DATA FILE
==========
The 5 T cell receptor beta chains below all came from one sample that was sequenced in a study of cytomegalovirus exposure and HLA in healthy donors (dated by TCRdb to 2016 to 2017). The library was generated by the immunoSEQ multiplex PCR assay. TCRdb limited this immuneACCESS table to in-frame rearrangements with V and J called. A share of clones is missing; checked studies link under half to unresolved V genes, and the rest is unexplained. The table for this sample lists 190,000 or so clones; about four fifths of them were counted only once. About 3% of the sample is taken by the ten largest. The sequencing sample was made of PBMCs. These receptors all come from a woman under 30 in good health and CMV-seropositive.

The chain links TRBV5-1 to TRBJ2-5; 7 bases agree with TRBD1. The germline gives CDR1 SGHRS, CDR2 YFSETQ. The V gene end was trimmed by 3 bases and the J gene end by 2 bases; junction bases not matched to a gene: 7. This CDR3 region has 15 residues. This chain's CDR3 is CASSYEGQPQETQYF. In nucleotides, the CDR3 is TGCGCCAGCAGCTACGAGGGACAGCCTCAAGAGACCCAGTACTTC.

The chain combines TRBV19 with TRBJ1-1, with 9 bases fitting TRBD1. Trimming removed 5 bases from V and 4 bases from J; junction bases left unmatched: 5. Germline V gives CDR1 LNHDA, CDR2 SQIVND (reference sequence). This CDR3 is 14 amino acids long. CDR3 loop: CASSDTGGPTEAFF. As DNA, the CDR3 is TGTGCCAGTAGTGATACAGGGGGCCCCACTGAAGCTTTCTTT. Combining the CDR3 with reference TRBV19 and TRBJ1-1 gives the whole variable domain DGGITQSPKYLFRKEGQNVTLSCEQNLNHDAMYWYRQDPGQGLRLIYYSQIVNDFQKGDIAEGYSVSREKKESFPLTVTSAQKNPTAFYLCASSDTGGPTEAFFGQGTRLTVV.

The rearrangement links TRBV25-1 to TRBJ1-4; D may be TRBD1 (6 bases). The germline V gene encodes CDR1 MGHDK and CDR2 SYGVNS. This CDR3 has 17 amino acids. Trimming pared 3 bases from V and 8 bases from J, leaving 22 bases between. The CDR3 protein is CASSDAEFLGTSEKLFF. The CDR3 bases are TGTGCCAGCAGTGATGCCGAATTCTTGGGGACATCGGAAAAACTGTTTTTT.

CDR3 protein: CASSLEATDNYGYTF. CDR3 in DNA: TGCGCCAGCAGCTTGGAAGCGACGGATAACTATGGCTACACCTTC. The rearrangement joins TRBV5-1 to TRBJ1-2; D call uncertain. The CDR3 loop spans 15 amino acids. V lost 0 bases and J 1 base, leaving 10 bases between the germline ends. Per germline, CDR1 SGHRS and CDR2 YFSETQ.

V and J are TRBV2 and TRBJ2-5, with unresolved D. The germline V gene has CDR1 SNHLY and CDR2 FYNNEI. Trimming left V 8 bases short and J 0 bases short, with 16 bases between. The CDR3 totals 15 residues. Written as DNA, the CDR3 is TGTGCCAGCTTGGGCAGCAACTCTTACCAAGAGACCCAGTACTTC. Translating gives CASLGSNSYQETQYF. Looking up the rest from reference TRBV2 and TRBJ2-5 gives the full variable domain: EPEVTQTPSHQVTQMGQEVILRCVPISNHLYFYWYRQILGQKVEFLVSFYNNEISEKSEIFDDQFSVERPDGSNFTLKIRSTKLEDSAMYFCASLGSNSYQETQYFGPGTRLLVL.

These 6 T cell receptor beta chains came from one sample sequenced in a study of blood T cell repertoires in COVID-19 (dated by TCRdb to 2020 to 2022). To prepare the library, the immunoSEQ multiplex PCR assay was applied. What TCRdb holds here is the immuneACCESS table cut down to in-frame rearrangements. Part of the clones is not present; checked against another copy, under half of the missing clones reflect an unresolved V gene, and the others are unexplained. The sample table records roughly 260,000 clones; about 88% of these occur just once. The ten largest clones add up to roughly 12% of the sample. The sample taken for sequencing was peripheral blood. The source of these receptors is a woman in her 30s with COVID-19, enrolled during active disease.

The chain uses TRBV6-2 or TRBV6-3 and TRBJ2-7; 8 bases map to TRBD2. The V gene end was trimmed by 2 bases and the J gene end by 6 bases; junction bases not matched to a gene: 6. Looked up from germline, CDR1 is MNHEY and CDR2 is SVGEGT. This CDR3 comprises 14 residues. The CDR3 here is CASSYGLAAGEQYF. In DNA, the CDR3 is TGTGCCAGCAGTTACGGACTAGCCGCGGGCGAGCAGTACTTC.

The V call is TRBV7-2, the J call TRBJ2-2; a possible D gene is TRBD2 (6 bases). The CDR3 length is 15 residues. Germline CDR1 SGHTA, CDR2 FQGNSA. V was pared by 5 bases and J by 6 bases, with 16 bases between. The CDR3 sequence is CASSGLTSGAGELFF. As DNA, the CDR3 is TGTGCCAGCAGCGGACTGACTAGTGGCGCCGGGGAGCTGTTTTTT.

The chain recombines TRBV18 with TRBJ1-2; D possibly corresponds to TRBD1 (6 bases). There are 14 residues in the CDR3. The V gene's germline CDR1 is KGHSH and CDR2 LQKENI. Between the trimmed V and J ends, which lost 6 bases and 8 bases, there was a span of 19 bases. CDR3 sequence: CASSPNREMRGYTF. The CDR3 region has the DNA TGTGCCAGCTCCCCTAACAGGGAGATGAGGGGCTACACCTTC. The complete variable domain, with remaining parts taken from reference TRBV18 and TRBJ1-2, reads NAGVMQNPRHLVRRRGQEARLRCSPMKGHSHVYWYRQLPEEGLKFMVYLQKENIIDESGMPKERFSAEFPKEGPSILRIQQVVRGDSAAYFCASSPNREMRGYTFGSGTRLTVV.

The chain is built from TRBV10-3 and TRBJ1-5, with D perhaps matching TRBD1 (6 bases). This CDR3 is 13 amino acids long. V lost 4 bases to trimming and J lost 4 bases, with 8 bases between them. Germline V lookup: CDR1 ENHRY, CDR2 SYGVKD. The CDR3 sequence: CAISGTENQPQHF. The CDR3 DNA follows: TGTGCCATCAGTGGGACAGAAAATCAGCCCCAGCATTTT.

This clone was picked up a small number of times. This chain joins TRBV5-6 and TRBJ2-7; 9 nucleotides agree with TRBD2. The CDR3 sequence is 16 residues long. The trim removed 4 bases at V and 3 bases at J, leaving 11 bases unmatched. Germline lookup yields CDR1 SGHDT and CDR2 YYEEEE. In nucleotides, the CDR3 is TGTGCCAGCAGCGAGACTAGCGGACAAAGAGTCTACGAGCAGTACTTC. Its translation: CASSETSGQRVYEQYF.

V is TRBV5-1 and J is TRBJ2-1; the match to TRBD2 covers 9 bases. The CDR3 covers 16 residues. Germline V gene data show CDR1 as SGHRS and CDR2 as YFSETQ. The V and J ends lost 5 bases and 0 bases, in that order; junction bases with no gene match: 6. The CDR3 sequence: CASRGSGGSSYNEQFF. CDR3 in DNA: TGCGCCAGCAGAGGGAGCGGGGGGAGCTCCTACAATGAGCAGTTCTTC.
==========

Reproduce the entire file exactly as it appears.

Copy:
The 5 T cell receptor beta chains below all came from one sample that was sequenced in a study of cytomegalovirus exposure and HLA in healthy donors (dated by TCRdb to 2016 to 2017). The library was generated by the immunoSEQ multiplex PCR assay. TCRdb limited this immuneACCESS table to in-frame rearrangements with V and J called. A share of clones is missing; checked studies link under half to unresolved V genes, and the rest is unexplained. The table for this sample lists 190,000 or so clones; about four fifths of them were counted only once. About 3% of the sample is taken by the ten largest. The sequencing sample was made of PBMCs. These receptors all come from a woman under 30 in good health and CMV-seropositive.

The chain links TRBV5-1 to TRBJ2-5; 7 bases agree with TRBD1. The germline gives CDR1 SGHRS, CDR2 YFSETQ. The V gene end was trimmed by 3 bases and the J gene end by 2 bases; junction bases not matched to a gene: 7. This CDR3 region has 15 residues. This chain's CDR3 is CASSYEGQPQETQYF. In nucleotides, the CDR3 is TGCGCCAGCAGCTACGAGGGACAGCCTCAAGAGACCCAGTACTTC.

The chain combines TRBV19 with TRBJ1-1, with 9 bases fitting TRBD1. Trimming removed 5 bases from V and 4 bases from J; junction bases left unmatched: 5. Germline V gives CDR1 LNHDA, CDR2 SQIVND (reference sequence). This CDR3 is 14 amino acids long. CDR3 loop: CASSDTGGPTEAFF. As DNA, the CDR3 is TGTGCCAGTAGTGATACAGGGGGCCCCACTGAAGCTTTCTTT. Combining the CDR3 with reference TRBV19 and TRBJ1-1 gives the whole variable domain DGGITQSPKYLFRKEGQNVTLSCEQNLNHDAMYWYRQDPGQGLRLIYYSQIVNDFQKGDIAEGYSVSREKKESFPLTVTSAQKNPTAFYLCASSDTGGPTEAFFGQGTRLTVV.

The rearrangement links TRBV25-1 to TRBJ1-4; D may be TRBD1 (6 bases). The germline V gene encodes CDR1 MGHDK and CDR2 SYGVNS. This CDR3 has 17 amino acids. Trimming pared 3 bases from V and 8 bases from J, leaving 22 bases between. The CDR3 protein is CASSDAEFLGTSEKLFF. The CDR3 bases are TGTGCCAGCAGTGATGCCGAATTCTTGGGGACATCGGAAAAACTGTTTTTT.

CDR3 protein: CASSLEATDNYGYTF. CDR3 in DNA: TGCGCCAGCAGCTTGGAAGCGACGGATAACTATGGCTACACCTTC. The rearrangement joins TRBV5-1 to TRBJ1-2; D call uncertain. The CDR3 loop spans 15 amino acids. V lost 0 bases and J 1 base, leaving 10 bases between the germline ends. Per germline, CDR1 SGHRS and CDR2 YFSETQ.

V and J are TRBV2 and TRBJ2-5, with unresolved D. The germline V gene has CDR1 SNHLY and CDR2 FYNNEI. Trimming left V 8 bases short and J 0 bases short, with 16 bases between. The CDR3 totals 15 residues. Written as DNA, the CDR3 is TGTGCCAGCTTGGGCAGCAACTCTTACCAAGAGACCCAGTACTTC. Translating gives CASLGSNSYQETQYF. Looking up the rest from reference TRBV2 and TRBJ2-5 gives the full variable domain: EPEVTQTPSHQVTQMGQEVILRCVPISNHLYFYWYRQILGQKVEFLVSFYNNEISEKSEIFDDQFSVERPDGSNFTLKIRSTKLEDSAMYFCASLGSNSYQETQYFGPGTRLLVL.

These 6 T cell receptor beta chains came from one sample sequenced in a study of blood T cell repertoires in COVID-19 (dated by TCRdb to 2020 to 2022). To prepare the library, the immunoSEQ multiplex PCR assay was applied. What TCRdb holds here is the immuneACCESS table cut down to in-frame rearrangements. Part of the clones is not present; checked against another copy, under half of the missing clones reflect an unresolved V gene, and the others are unexplained. The sample table records roughly 260,000 clones; about 88% of these occur just once. The ten largest clones add up to roughly 12% of the sample. The sample taken for sequencing was peripheral blood. The source of these receptors is a woman in her 30s with COVID-19, enrolled during active disease.

The chain uses TRBV6-2 or TRBV6-3 and TRBJ2-7; 8 bases map to TRBD2. The V gene end was trimmed by 2 bases and the J gene end by 6 bases; junction bases not matched to a gene: 6. Looked up from germline, CDR1 is MNHEY and CDR2 is SVGEGT. This CDR3 comprises 14 residues. The CDR3 here is CASSYGLAAGEQYF. In DNA, the CDR3 is TGTGCCAGCAGTTACGGACTAGCCGCGGGCGAGCAGTACTTC.

The V call is TRBV7-2, the J call TRBJ2-2; a possible D gene is TRBD2 (6 bases). The CDR3 length is 15 residues. Germline CDR1 SGHTA, CDR2 FQGNSA. V was pared by 5 bases and J by 6 bases, with 16 bases between. The CDR3 sequence is CASSGLTSGAGELFF. As DNA, the CDR3 is TGTGCCAGCAGCGGACTGACTAGTGGCGCCGGGGAGCTGTTTTTT.

The chain recombines TRBV18 with TRBJ1-2; D possibly corresponds to TRBD1 (6 bases). There are 14 residues in the CDR3. The V gene's germline CDR1 is KGHSH and CDR2 LQKENI. Between the trimmed V and J ends, which lost 6 bases and 8 bases, there was a span of 19 bases. CDR3 sequence: CASSPNREMRGYTF. The CDR3 region has the DNA TGTGCCAGCTCCCCTAACAGGGAGATGAGGGGCTACACCTTC. The complete variable domain, with remaining parts taken from reference TRBV18 and TRBJ1-2, reads NAGVMQNPRHLVRRRGQEARLRCSPMKGHSHVYWYRQLPEEGLKFMVYLQKENIIDESGMPKERFSAEFPKEGPSILRIQQVVRGDSAAYFCASSPNREMRGYTFGSGTRLTVV.

The chain is built from TRBV10-3 and TRBJ1-5, with D perhaps matching TRBD1 (6 bases). This CDR3 is 13 amino acids long. V lost 4 bases to trimming and J lost 4 bases, with 8 bases between them. Germline V lookup: CDR1 ENHRY, CDR2 SYGVKD. The CDR3 sequence: CAISGTENQPQHF. The CDR3 DNA follows: TGTGCCATCAGTGGGACAGAAAATCAGCCCCAGCATTTT.

This clone was picked up a small number of times. This chain joins TRBV5-6 and TRBJ2-7; 9 nucleotides agree with TRBD2. The CDR3 sequence is 16 residues long. The trim removed 4 bases at V and 3 bases at J, leaving 11 bases unmatched. Germline lookup yields CDR1 SGHDT and CDR2 YYEEEE. In nucleotides, the CDR3 is TGTGCCAGCAGCGAGACTAGCGGACAAAGAGTCTACGAGCAGTACTTC. Its translation: CASSETSGQRVYEQYF.

V is TRBV5-1 and J is TRBJ2-1; the match to TRBD2 covers 9 bases. The CDR3 covers 16 residues. Germline V gene data show CDR1 as SGHRS and CDR2 as YFSETQ. The V and J ends lost 5 bases and 0 bases, in that order; junction bases with no gene match: 6. The CDR3 sequence: CASRGSGGSSYNEQFF. CDR3 in DNA: TGCGCCAGCAGAGGGAGCGGGGGGAGCTCCTACAATGAGCAGTTCTTC.